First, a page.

Additionally, strategy and finance leaders should always examine adjacent markets, which may be not only attractive segments for growth but also breeding grounds for potential future competitors. Many times, the adjacencies are obvious, as in online retailers’ continued push into industrial distribution for small and medium-size businesses, or technology companies’ moves into software-as-a-service businesses. Other times, they are not as obvious—for instance, raw-materials companies selling consumer goods.

After conducting the requisite analyses of markets, strategy teams should be able to address two key questions: In which market segments will we be able to grow profitably over time? What additional attractive markets should be considered?

The competitive-advantage lens
Most companies face a critical strategic choice in the planning room: Are we better off consolidating the core, where growth is slower, or can we realistically enter new high-growth, high-profit markets and win? But given time pressures, innate biases, and other factors, executives typically fall short in their consideration of assets, capabilities, and the investments required to compete more effectively against rivals. As a result, companies end up chasing unattainable growth and underinvesting relative to what it would take to win.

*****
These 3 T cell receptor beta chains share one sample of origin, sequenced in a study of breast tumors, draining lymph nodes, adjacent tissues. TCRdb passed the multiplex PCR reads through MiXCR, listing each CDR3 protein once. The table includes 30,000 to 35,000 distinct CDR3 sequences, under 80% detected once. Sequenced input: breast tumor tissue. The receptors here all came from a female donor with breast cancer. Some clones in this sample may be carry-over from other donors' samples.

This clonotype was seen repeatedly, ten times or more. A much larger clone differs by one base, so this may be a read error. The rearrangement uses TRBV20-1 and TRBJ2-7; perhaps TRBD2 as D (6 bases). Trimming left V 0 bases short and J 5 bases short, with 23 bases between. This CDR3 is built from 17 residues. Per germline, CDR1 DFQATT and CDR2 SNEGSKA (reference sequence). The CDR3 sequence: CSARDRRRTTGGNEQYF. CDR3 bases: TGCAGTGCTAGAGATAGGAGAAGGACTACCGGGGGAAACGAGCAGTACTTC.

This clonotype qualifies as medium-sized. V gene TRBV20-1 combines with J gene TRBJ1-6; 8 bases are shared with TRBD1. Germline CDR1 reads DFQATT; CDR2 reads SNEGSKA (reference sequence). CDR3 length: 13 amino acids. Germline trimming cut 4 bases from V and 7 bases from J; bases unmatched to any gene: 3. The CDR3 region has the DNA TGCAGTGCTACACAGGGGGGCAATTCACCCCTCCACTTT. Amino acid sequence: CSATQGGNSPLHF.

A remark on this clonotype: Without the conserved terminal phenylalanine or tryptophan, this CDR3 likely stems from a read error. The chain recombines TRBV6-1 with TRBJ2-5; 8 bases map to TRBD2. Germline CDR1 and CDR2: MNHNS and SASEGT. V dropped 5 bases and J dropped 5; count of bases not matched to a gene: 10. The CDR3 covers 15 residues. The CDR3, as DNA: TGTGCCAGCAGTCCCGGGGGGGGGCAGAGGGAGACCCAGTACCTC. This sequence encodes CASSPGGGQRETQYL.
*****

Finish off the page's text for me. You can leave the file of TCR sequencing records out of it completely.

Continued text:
The competitive-advantage lens can help executives identify whether the company has what it will take to win in current markets and those going forward, or whether a big change is required to capture value. An honest assessment of current capabilities should inform how the company chooses to play in its markets, as well as partnerships or acquisitions that may be necessary.